Warm Nights
Warm spring, summer, autumn evenings with friends and/or family. Sitting in a garden, listening to the plethora of crickets and frogs, swatting the mozzies and sharing the Aerogard. The smell of gardenias and chlorine, dogs sitting on your feet because three acres is just not big enough to go and sit somewhere else. Drinking Mango Daquiries, blithering about politics and children, the life and universe and everything. Magic! Coming inside at 10:30 and realising that you haven't eaten anything more solid than that bug that flew into your drink uninvited, and that you simply don't care . . priceless!

I'm sure there's more but I'll ponder life's little pleasures for a future post. It's hot in Sydney, the outside thermometer says 27 and it's 7:30 at night so I might go for a dangle in my soon-to-be-demolished pool with my desperately-wanting-a-swim dog . . . and hope the bloody March flies don't carry me away!.

14 comments:

Thriftcriminal said...

Excellent post. And I am completely with you on the bush, only version we have here really are the blanket bogged hills we call mountains, but it is great to get out there.

Grannymar said...

very interesting post. The only pool in my garden is on the patio caused by todays neverending rain!

Brian Damage said...

I talk to people I don't know ... usually wasted when surrounded by Gardai ...

Nick said...

Little tight white bottoms - goodness, what sort of blog is this? Mind you, I quite like them myself (Nick, behave....). Glad you've cleared up some confusion about the Bush. The term is flung around whenever Oz is mentioned but I've never known what it meant exactly. I always assumed it was the really remote bits in the middle of nowhere but clearly it's used more widely.

Absolute Vanilla (& Atyllah) said...

Ah, brilliant post, Baino, so enjoyed it, rather like sitting out on a warm autumn night and blathering about this and that - thanks for sharing!

Now, where to do I go for those tight white bottoms? And if you find a spare possum, send one this way.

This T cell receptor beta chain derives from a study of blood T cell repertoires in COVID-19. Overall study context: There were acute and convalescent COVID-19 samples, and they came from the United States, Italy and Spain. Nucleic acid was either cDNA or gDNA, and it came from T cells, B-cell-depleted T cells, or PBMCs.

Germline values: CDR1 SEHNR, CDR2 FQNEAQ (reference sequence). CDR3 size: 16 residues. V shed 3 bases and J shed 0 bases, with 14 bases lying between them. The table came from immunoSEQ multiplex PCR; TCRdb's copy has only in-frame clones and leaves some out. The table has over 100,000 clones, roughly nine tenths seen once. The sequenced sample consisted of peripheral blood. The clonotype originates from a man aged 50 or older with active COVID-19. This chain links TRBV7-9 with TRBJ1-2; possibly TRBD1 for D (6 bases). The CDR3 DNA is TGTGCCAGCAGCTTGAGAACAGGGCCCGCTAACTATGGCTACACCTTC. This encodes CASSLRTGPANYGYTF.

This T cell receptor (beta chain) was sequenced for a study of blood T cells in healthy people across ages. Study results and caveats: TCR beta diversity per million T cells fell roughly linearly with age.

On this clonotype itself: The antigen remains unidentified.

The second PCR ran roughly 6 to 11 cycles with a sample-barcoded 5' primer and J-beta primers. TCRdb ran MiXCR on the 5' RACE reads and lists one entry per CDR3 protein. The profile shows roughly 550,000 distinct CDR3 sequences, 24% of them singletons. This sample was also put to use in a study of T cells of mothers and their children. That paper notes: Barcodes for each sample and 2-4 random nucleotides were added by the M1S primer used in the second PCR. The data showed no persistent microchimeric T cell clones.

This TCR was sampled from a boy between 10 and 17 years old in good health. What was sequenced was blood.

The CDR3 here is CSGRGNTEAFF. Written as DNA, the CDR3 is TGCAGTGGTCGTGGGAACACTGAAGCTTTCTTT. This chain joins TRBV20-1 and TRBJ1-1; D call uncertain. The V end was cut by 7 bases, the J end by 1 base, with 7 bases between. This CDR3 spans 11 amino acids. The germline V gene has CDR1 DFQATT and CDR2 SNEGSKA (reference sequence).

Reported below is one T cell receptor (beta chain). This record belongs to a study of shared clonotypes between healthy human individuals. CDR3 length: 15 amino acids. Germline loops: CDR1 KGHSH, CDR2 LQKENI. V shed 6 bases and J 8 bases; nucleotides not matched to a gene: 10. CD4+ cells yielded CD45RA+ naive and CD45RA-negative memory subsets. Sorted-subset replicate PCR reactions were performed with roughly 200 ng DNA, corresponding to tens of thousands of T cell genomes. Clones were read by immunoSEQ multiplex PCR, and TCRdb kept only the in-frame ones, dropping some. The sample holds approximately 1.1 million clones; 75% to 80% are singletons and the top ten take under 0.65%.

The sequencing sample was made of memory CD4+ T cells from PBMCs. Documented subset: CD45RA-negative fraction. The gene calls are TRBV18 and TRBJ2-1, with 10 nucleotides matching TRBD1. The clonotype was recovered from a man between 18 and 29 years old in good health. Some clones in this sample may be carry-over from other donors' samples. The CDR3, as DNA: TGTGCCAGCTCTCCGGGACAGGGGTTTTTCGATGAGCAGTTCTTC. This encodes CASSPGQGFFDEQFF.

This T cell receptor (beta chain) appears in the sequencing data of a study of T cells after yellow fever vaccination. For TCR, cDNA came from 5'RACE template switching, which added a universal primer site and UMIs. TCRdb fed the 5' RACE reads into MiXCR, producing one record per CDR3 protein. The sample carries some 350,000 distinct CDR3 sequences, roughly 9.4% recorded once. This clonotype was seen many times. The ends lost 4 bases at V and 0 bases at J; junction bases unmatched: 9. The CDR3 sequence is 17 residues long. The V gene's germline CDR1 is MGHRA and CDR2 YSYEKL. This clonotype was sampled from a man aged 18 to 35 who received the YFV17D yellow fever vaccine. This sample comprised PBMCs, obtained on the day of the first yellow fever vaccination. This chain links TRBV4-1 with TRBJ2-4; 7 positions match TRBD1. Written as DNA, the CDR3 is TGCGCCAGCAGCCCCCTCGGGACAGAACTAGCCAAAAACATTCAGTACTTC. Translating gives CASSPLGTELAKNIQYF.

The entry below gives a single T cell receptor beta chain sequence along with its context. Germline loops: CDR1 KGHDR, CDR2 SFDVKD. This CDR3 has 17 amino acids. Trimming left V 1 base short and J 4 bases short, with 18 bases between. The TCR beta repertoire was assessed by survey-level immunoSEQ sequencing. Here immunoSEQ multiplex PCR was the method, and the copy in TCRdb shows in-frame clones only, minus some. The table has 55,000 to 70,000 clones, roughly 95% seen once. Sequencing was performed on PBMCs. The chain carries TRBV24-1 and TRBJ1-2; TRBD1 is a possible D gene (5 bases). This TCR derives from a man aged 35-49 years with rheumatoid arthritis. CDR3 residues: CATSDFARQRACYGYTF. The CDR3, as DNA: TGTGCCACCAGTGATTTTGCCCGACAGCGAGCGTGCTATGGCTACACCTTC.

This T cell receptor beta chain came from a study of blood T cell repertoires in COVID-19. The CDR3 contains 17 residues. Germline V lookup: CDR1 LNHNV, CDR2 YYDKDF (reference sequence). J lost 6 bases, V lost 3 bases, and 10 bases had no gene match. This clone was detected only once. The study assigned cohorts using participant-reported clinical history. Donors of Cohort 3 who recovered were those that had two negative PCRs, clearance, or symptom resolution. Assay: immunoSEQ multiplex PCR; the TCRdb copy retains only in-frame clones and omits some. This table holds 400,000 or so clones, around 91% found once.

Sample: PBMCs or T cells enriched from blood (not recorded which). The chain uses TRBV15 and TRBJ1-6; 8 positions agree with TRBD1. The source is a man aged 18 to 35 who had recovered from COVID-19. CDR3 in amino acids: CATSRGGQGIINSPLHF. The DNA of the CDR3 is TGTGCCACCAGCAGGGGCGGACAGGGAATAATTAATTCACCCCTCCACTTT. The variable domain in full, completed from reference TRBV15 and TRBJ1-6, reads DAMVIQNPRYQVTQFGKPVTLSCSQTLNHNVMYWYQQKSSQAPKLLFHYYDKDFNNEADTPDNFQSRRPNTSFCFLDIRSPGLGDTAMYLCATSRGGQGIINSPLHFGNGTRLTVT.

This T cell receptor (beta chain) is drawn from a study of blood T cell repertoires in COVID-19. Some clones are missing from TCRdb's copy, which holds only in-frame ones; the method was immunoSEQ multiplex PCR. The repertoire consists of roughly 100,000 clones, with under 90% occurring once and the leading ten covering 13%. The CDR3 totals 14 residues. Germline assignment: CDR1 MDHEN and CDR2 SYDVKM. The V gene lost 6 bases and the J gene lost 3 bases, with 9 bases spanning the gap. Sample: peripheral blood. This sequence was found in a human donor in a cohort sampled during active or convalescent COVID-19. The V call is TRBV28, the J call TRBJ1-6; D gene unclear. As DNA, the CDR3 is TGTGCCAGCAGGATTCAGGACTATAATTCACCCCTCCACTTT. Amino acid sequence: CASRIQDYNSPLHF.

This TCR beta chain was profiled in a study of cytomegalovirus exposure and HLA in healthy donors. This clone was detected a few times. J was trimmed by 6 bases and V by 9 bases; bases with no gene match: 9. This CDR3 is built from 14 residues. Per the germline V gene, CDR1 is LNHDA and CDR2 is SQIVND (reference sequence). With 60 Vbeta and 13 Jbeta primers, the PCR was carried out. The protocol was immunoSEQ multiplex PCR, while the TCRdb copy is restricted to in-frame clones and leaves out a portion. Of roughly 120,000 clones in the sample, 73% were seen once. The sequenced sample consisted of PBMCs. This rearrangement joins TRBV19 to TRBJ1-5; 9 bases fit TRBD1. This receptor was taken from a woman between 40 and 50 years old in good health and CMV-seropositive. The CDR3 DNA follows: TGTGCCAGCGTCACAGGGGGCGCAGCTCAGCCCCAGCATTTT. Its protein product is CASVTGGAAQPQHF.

Emperor Ropi said...

it is good to expand our knowledge.

Baino said...

Thrifty: sadly I don't go country enough these days. I'm not a 'bushwalker' but I do love something different and a change of landscape. You take your craft a little more seriously!

Grannymar: We've had our share this summer that's for sure, I can watch the grass grow but most of the country is still in the grip of drought. Might as well enjoy the pool while I have it. . .I won't be wanting one in the new place.

BD: Why am I not surprised!

Nick: Saucy devil! Pretty much, going bush just means going country whether it's scrub or paddocks. Now 'beyond the black stump' . . that's outback!

AV: Shame for you with the weather but perhaps not the opportunity for late night banterings. Just drive past any beach and you'll see the surf culture alive and well . . bums and all . . .

Ropi: Well thank you, now you know a little more! You should share a bit more about your neck of the woods. I've never been to Hungary.

Nick said...

Hey, now you've confused me again. Beyond the black stump? Wiki says "an imaginary point beyond which the country is considered remote or uncivilised". You agree? And what would you call the desert? Or is that just the desert?

Anonymous said...

It's just like sitting on the verandah on a warm night and forgetting dinner! I miss a verandah but can go bush within distance of less tha an hour if need to. That's unique in Aus almost everywhere ;)

Kath Lockett said...

Love the term 'drop the dacks, wipe the cracks' - we get a rather nice row of 'em when we drop in on the folks down on the coast as well!

Agree totally re Grange. Only ever had it a couple of years ago for our 10th wedding anniversary. Simply the most beautiful wine I have ever tasted in my life. Ever. Hubby, 'Love Chunks' agreed.

Great blog, Baino - I'm adding you to my blogroll list.

Baino said...

Oh Nick. I'll do a post about the black stump, the outback, the bush and the never never! Hahaha! All pretty much the same place. The desert is the outback. It's all pretty much desert!

Anony: I don't care if its a verandah, a deck or a patio but it's just a very al fresco way to spend an evening! We're a weird mob! *out on the patio, we sit and the humidity we breath . .we watch the lightening, crash over cane fields, stop and think . . this is Austra-l-i-a!*

Thanks Kath . . I'll return the favour, I like your blog too . . . I could do with boosting the Aussie contingency!

Terence McDanger said...

I like the way my things I like thing is spreading the love. I feel all warm and fuzzy, like a badger I've just popped in the oven.

Awwwwwww...

Baino said...

Terrence - you bin drinkin? Stop badgering badgers you old badger!

Jay said...

I like posts like this - a little more of Baino comes into view! ;)

I love the way we can talk to people in different time zones, too, but sadly this sometimes means I'm seldom online at the same time as some of my good friends - the ones I've actually met. It's also the reason I tend to stay up till 2am ...